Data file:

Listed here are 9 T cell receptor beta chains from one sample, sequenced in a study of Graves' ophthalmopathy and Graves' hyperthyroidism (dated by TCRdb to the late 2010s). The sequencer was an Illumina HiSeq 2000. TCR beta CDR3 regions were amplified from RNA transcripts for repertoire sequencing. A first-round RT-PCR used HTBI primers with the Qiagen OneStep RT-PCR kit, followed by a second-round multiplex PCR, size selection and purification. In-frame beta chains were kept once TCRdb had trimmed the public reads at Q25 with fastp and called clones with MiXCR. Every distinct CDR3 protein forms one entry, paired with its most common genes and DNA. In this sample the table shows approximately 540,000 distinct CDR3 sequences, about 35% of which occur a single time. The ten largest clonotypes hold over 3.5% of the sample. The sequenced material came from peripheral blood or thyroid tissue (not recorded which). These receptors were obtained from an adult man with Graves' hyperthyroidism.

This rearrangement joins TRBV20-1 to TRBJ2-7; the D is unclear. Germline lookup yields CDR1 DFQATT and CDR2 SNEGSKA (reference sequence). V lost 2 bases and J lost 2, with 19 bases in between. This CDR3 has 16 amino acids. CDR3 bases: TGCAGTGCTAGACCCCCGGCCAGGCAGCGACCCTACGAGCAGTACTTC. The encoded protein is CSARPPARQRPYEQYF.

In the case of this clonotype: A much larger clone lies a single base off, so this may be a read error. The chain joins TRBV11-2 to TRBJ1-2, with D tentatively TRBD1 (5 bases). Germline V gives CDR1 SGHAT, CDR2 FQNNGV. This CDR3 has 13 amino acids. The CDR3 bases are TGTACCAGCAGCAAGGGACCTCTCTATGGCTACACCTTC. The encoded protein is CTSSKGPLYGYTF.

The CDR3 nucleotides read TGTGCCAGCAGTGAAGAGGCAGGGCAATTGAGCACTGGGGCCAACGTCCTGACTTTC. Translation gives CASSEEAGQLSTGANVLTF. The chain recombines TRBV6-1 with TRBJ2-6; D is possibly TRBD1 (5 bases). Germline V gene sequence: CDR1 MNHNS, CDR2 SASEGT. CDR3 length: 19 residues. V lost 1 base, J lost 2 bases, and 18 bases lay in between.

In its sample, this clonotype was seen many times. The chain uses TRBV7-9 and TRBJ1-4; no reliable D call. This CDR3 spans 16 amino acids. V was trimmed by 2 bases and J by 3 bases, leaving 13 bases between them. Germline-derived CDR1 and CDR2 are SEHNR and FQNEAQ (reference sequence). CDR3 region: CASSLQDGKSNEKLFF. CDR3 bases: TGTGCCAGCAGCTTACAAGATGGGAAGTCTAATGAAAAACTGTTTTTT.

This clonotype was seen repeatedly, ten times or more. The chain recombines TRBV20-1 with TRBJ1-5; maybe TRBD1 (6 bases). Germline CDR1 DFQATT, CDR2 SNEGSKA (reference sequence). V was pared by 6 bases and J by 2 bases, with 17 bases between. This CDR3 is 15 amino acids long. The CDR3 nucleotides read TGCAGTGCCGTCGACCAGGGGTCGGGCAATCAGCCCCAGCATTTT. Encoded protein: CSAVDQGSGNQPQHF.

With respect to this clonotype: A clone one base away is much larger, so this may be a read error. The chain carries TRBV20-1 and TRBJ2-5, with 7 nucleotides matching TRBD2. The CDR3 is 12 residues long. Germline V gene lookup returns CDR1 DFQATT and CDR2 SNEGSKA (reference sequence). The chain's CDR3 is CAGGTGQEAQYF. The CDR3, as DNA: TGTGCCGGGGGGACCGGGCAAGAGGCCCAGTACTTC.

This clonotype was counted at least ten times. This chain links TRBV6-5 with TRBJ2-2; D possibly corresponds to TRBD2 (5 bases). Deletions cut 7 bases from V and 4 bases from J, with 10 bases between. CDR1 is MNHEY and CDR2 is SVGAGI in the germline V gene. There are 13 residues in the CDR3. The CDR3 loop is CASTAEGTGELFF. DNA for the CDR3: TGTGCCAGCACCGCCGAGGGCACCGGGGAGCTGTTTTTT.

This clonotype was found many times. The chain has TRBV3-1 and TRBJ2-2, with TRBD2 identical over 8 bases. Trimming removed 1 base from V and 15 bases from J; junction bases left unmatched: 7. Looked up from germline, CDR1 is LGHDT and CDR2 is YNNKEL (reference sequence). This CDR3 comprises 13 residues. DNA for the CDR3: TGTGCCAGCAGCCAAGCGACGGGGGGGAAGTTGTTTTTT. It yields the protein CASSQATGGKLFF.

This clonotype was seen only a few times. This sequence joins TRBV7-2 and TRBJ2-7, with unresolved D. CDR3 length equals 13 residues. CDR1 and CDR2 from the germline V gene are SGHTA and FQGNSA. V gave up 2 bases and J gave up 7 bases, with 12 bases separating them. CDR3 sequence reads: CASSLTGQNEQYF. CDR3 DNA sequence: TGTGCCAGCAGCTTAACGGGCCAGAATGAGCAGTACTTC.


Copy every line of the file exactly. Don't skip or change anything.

Listed here are 9 T cell receptor beta chains from one sample, sequenced in a study of Graves' ophthalmopathy and Graves' hyperthyroidism (dated by TCRdb to the late 2010s). The sequencer was an Illumina HiSeq 2000. TCR beta CDR3 regions were amplified from RNA transcripts for repertoire sequencing. A first-round RT-PCR used HTBI primers with the Qiagen OneStep RT-PCR kit, followed by a second-round multiplex PCR, size selection and purification. In-frame beta chains were kept once TCRdb had trimmed the public reads at Q25 with fastp and called clones with MiXCR. Every distinct CDR3 protein forms one entry, paired with its most common genes and DNA. In this sample the table shows approximately 540,000 distinct CDR3 sequences, about 35% of which occur a single time. The ten largest clonotypes hold over 3.5% of the sample. The sequenced material came from peripheral blood or thyroid tissue (not recorded which). These receptors were obtained from an adult man with Graves' hyperthyroidism.

This rearrangement joins TRBV20-1 to TRBJ2-7; the D is unclear. Germline lookup yields CDR1 DFQATT and CDR2 SNEGSKA (reference sequence). V lost 2 bases and J lost 2, with 19 bases in between. This CDR3 has 16 amino acids. CDR3 bases: TGCAGTGCTAGACCCCCGGCCAGGCAGCGACCCTACGAGCAGTACTTC. The encoded protein is CSARPPARQRPYEQYF.

In the case of this clonotype: A much larger clone lies a single base off, so this may be a read error. The chain joins TRBV11-2 to TRBJ1-2, with D tentatively TRBD1 (5 bases). Germline V gives CDR1 SGHAT, CDR2 FQNNGV. This CDR3 has 13 amino acids. The CDR3 bases are TGTACCAGCAGCAAGGGACCTCTCTATGGCTACACCTTC. The encoded protein is CTSSKGPLYGYTF.

The CDR3 nucleotides read TGTGCCAGCAGTGAAGAGGCAGGGCAATTGAGCACTGGGGCCAACGTCCTGACTTTC. Translation gives CASSEEAGQLSTGANVLTF. The chain recombines TRBV6-1 with TRBJ2-6; D is possibly TRBD1 (5 bases). Germline V gene sequence: CDR1 MNHNS, CDR2 SASEGT. CDR3 length: 19 residues. V lost 1 base, J lost 2 bases, and 18 bases lay in between.

In its sample, this clonotype was seen many times. The chain uses TRBV7-9 and TRBJ1-4; no reliable D call. This CDR3 spans 16 amino acids. V was trimmed by 2 bases and J by 3 bases, leaving 13 bases between them. Germline-derived CDR1 and CDR2 are SEHNR and FQNEAQ (reference sequence). CDR3 region: CASSLQDGKSNEKLFF. CDR3 bases: TGTGCCAGCAGCTTACAAGATGGGAAGTCTAATGAAAAACTGTTTTTT.

This clonotype was seen repeatedly, ten times or more. The chain recombines TRBV20-1 with TRBJ1-5; maybe TRBD1 (6 bases). Germline CDR1 DFQATT, CDR2 SNEGSKA (reference sequence). V was pared by 6 bases and J by 2 bases, with 17 bases between. This CDR3 is 15 amino acids long. The CDR3 nucleotides read TGCAGTGCCGTCGACCAGGGGTCGGGCAATCAGCCCCAGCATTTT. Encoded protein: CSAVDQGSGNQPQHF.

With respect to this clonotype: A clone one base away is much larger, so this may be a read error. The chain carries TRBV20-1 and TRBJ2-5, with 7 nucleotides matching TRBD2. The CDR3 is 12 residues long. Germline V gene lookup returns CDR1 DFQATT and CDR2 SNEGSKA (reference sequence). The chain's CDR3 is CAGGTGQEAQYF. The CDR3, as DNA: TGTGCCGGGGGGACCGGGCAAGAGGCCCAGTACTTC.

This clonotype was counted at least ten times. This chain links TRBV6-5 with TRBJ2-2; D possibly corresponds to TRBD2 (5 bases). Deletions cut 7 bases from V and 4 bases from J, with 10 bases between. CDR1 is MNHEY and CDR2 is SVGAGI in the germline V gene. There are 13 residues in the CDR3. The CDR3 loop is CASTAEGTGELFF. DNA for the CDR3: TGTGCCAGCACCGCCGAGGGCACCGGGGAGCTGTTTTTT.

This clonotype was found many times. The chain has TRBV3-1 and TRBJ2-2, with TRBD2 identical over 8 bases. Trimming removed 1 base from V and 15 bases from J; junction bases left unmatched: 7. Looked up from germline, CDR1 is LGHDT and CDR2 is YNNKEL (reference sequence). This CDR3 comprises 13 residues. DNA for the CDR3: TGTGCCAGCAGCCAAGCGACGGGGGGGAAGTTGTTTTTT. It yields the protein CASSQATGGKLFF.

This clonotype was seen only a few times. This sequence joins TRBV7-2 and TRBJ2-7, with unresolved D. CDR3 length equals 13 residues. CDR1 and CDR2 from the germline V gene are SGHTA and FQGNSA. V gave up 2 bases and J gave up 7 bases, with 12 bases separating them. CDR3 sequence reads: CASSLTGQNEQYF. CDR3 DNA sequence: TGTGCCAGCAGCTTAACGGGCCAGAATGAGCAGTACTTC.